How to drive an electric car: petrol vs EV driving styles

We get behind the wheel of an electric Hyundai Ioniq and petrol Hyundai i30 Fastback to see if their motive power has an impact on the way we drive

Electric cars are different from petrol and diesel ones, and that becomes clear even before you’ve sat in one. From range and charging infrastructure, to government tax breaks and miles per kilowatt hour replacing miles per gallon, moving from fossil fuels to electric power requires a change in mindset.

Hyundai IONIQ Electric 2020 (Image: Hyundai)

Hyundai IONIQ Electric 2020 (Image: Hyundai)

When you get behind the wheel of an EV, even more differences emerge. The silent running, the instant torque, the regenerative braking – electric cars have intrinsic character differences when compared with their counterparts, and require different driving styles.

But how do these differences impact drivers and how they drive, and is it a positive change? In the hope of finding answers to these questions, Hyundai came to us with a proposition. The firm presented us with two cars – one a pure-electric Ioniq, the other a petrol-powered i30 Fastback – and asked politely if they could hook me up with a blood-pressure monitor and track my eye movement during a pair of 30-minute drives, one in each car.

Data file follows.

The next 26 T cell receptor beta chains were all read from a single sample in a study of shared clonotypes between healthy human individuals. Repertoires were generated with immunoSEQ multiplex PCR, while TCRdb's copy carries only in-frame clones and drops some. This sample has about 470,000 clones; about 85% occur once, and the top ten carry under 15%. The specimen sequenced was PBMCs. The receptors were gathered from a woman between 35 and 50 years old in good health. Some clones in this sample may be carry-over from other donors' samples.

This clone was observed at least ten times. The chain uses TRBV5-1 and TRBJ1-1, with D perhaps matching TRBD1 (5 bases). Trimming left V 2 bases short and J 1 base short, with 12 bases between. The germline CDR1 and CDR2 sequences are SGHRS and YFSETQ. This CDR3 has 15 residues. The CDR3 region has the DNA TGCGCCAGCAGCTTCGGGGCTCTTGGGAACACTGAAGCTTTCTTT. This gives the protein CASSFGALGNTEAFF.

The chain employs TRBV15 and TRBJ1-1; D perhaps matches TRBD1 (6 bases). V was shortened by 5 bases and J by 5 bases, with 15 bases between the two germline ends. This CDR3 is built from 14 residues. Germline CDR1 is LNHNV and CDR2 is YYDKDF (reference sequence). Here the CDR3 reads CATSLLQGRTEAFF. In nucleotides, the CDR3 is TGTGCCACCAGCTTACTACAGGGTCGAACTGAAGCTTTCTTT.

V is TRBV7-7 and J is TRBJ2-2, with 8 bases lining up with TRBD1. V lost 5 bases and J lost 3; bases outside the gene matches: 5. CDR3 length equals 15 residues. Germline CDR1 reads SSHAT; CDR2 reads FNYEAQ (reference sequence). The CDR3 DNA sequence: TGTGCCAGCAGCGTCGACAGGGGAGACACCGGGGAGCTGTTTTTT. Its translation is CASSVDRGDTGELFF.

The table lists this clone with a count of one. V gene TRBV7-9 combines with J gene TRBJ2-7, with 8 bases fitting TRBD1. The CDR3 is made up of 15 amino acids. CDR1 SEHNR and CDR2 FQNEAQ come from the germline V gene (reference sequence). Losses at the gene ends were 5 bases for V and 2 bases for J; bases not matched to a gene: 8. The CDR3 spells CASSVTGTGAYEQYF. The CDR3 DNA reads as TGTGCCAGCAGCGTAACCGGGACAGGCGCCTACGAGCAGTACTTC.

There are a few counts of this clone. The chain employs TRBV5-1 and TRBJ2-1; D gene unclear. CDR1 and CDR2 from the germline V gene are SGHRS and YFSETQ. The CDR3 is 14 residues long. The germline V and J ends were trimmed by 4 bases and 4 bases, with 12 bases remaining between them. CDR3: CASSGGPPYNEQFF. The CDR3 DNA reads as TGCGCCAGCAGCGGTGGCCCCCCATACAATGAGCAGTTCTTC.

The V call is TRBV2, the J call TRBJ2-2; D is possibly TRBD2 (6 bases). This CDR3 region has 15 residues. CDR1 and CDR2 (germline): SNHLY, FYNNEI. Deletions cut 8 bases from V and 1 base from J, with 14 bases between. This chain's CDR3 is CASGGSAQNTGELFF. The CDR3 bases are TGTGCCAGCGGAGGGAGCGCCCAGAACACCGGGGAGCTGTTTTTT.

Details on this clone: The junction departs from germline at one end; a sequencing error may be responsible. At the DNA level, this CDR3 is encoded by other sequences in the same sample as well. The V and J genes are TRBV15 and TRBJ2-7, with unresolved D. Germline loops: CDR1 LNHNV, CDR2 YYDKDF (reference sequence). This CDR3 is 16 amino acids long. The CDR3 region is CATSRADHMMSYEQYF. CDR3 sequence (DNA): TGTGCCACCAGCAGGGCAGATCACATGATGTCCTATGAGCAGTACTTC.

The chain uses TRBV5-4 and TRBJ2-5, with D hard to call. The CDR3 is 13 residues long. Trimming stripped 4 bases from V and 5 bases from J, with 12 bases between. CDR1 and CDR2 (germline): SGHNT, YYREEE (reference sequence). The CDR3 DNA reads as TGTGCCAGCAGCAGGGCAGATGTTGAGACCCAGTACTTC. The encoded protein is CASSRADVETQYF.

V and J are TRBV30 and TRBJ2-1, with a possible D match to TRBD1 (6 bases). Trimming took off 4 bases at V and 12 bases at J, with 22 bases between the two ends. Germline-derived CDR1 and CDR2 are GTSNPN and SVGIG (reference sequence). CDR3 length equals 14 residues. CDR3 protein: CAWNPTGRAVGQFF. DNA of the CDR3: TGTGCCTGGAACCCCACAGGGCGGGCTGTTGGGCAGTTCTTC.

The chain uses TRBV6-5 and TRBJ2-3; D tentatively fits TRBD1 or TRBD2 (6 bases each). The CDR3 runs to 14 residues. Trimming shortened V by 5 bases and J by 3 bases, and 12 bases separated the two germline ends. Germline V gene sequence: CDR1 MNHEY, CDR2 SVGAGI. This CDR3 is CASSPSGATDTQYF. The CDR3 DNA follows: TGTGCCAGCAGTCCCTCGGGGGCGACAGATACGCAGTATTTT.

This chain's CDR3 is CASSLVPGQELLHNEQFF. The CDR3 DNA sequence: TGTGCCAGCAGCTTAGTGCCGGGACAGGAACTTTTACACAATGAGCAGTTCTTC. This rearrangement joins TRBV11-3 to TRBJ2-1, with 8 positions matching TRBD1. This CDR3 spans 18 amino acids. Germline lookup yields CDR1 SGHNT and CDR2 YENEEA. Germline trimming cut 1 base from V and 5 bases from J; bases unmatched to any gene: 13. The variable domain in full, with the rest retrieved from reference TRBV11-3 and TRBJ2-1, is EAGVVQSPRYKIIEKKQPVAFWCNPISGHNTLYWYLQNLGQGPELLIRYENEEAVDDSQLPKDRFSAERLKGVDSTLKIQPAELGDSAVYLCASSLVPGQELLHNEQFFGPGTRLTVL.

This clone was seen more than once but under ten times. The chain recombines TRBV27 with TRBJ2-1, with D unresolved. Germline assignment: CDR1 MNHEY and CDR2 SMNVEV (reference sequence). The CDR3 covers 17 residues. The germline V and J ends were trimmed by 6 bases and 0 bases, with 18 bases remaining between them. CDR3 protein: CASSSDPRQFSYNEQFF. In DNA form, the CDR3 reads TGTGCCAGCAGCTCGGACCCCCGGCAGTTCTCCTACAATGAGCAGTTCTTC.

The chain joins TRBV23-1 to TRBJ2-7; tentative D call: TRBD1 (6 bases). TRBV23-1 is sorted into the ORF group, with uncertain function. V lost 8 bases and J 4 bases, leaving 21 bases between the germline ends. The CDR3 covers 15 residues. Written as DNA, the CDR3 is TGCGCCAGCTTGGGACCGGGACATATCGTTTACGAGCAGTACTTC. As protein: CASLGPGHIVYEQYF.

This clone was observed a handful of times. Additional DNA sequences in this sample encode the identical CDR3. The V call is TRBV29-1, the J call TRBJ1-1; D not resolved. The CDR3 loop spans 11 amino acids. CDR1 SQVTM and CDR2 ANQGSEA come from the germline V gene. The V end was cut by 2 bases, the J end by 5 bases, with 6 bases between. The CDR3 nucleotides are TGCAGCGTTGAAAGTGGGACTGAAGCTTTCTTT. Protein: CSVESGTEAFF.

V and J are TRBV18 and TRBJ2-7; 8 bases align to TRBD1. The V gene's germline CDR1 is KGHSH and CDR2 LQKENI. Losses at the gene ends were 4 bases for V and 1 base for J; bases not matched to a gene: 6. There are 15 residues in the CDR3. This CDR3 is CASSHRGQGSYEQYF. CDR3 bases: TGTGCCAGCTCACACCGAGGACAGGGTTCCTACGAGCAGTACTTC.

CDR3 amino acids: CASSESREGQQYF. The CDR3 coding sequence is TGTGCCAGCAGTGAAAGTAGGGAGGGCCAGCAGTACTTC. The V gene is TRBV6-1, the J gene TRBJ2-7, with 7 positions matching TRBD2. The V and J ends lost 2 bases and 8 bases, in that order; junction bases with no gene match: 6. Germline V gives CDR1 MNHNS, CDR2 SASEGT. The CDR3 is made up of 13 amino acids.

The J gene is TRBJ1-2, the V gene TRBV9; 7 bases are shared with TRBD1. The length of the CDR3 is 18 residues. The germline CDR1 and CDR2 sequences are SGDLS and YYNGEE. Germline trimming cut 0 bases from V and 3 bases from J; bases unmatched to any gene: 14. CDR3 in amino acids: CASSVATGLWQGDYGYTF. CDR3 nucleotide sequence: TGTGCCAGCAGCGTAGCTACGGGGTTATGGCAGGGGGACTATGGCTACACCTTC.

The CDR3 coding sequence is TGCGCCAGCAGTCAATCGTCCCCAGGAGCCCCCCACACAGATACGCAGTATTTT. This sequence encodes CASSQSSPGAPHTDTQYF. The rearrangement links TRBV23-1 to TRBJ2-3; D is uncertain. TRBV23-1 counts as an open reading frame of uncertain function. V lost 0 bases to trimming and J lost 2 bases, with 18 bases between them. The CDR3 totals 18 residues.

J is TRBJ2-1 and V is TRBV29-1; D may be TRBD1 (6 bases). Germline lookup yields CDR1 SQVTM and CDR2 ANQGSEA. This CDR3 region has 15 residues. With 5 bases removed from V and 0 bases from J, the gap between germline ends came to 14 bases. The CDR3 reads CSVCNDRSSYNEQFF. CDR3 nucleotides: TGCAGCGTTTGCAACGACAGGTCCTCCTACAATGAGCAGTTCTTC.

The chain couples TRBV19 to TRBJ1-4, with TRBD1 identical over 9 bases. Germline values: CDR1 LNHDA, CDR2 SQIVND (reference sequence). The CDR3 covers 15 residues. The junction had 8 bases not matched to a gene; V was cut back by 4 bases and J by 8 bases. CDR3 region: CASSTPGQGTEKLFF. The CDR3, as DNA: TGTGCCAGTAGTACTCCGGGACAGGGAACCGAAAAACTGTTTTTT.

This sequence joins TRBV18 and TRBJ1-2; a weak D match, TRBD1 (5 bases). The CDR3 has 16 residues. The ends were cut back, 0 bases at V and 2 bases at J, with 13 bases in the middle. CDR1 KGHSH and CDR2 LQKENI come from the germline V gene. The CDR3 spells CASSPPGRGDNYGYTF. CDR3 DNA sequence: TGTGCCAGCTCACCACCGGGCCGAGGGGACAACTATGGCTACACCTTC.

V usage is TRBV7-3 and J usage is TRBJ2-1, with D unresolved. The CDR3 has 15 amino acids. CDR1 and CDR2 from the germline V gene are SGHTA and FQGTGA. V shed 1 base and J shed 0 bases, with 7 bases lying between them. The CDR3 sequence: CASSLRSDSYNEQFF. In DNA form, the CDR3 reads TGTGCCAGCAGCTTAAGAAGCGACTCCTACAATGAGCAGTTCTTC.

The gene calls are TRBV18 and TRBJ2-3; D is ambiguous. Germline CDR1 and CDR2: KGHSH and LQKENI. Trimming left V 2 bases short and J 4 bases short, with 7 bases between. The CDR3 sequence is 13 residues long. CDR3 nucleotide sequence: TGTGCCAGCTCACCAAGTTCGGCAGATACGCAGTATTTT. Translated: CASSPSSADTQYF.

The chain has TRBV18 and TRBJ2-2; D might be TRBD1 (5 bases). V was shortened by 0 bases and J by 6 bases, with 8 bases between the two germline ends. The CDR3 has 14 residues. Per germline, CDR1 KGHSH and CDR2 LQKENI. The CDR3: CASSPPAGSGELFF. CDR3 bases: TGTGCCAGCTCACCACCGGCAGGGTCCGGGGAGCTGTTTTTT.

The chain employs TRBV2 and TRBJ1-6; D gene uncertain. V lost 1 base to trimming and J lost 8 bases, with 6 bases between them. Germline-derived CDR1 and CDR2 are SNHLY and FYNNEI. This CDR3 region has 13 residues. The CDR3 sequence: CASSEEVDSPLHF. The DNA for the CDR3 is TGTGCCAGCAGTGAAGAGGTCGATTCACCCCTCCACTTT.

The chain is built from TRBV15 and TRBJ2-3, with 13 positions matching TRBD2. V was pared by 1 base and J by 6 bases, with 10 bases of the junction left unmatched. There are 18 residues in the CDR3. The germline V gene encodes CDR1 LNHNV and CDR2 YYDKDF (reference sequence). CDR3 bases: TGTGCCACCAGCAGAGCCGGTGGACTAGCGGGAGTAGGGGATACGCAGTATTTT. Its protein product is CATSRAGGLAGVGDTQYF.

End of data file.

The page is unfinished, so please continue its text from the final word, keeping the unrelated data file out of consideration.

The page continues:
It wouldn’t be just me that was wired up. The cars would be rigged with pressure pads on their steering wheels, accelerometers and all manner of other sensors. The measurements gathered by these instruments would, together with the assessments of an observer sitting in the passenger seat, generate category scores in five areas: awareness, ability, confidence, efficiency and calmness. The experiment is called Drive Different and its aim, it almost goes without saying, is to look at how my driving changes as I switched from one car to the other.

The day gets off to a bad start, with the cars held up by traffic on their way to the office and rain pounding London’s streets. But soon I’m hooked up; the heart-rate monitor is an unobtrusive bit of kit like a wristwatch, while aside from pressure-pad covers on the cars’ steering wheels and pupil-tracking cameras on their infotainment screens, all seems fairly normal.

Read more: Auto Express

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